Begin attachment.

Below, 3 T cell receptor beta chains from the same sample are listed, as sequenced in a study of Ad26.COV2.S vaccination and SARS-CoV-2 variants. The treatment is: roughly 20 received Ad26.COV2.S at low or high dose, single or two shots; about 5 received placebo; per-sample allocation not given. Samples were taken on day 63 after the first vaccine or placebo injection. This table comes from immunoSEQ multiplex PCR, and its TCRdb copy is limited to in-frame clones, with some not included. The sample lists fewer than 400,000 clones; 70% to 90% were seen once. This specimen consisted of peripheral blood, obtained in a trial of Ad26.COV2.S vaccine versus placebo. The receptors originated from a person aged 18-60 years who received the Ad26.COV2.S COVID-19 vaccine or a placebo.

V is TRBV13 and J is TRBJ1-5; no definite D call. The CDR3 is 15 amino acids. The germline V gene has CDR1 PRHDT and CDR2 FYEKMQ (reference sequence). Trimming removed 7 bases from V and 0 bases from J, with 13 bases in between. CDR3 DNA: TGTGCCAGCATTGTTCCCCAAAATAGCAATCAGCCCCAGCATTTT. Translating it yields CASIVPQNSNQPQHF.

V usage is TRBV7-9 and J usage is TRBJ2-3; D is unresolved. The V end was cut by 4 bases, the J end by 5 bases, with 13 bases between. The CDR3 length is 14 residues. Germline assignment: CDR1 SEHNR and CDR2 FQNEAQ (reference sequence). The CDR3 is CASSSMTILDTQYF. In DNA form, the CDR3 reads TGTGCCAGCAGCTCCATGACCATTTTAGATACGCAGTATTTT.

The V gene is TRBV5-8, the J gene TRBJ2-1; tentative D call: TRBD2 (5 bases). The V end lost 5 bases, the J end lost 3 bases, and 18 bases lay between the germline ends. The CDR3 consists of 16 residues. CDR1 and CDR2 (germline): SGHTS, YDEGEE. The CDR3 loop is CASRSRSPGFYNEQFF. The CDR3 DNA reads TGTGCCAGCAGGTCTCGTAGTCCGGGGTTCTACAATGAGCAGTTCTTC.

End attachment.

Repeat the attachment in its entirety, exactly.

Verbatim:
Below, 3 T cell receptor beta chains from the same sample are listed, as sequenced in a study of Ad26.COV2.S vaccination and SARS-CoV-2 variants. The treatment is: roughly 20 received Ad26.COV2.S at low or high dose, single or two shots; about 5 received placebo; per-sample allocation not given. Samples were taken on day 63 after the first vaccine or placebo injection. This table comes from immunoSEQ multiplex PCR, and its TCRdb copy is limited to in-frame clones, with some not included. The sample lists fewer than 400,000 clones; 70% to 90% were seen once. This specimen consisted of peripheral blood, obtained in a trial of Ad26.COV2.S vaccine versus placebo. The receptors originated from a person aged 18-60 years who received the Ad26.COV2.S COVID-19 vaccine or a placebo.

V is TRBV13 and J is TRBJ1-5; no definite D call. The CDR3 is 15 amino acids. The germline V gene has CDR1 PRHDT and CDR2 FYEKMQ (reference sequence). Trimming removed 7 bases from V and 0 bases from J, with 13 bases in between. CDR3 DNA: TGTGCCAGCATTGTTCCCCAAAATAGCAATCAGCCCCAGCATTTT. Translating it yields CASIVPQNSNQPQHF.

V usage is TRBV7-9 and J usage is TRBJ2-3; D is unresolved. The V end was cut by 4 bases, the J end by 5 bases, with 13 bases between. The CDR3 length is 14 residues. Germline assignment: CDR1 SEHNR and CDR2 FQNEAQ (reference sequence). The CDR3 is CASSSMTILDTQYF. In DNA form, the CDR3 reads TGTGCCAGCAGCTCCATGACCATTTTAGATACGCAGTATTTT.

The V gene is TRBV5-8, the J gene TRBJ2-1; tentative D call: TRBD2 (5 bases). The V end lost 5 bases, the J end lost 3 bases, and 18 bases lay between the germline ends. The CDR3 consists of 16 residues. CDR1 and CDR2 (germline): SGHTS, YDEGEE. The CDR3 loop is CASRSRSPGFYNEQFF. The CDR3 DNA reads TGTGCCAGCAGGTCTCGTAGTCCGGGGTTCTACAATGAGCAGTTCTTC.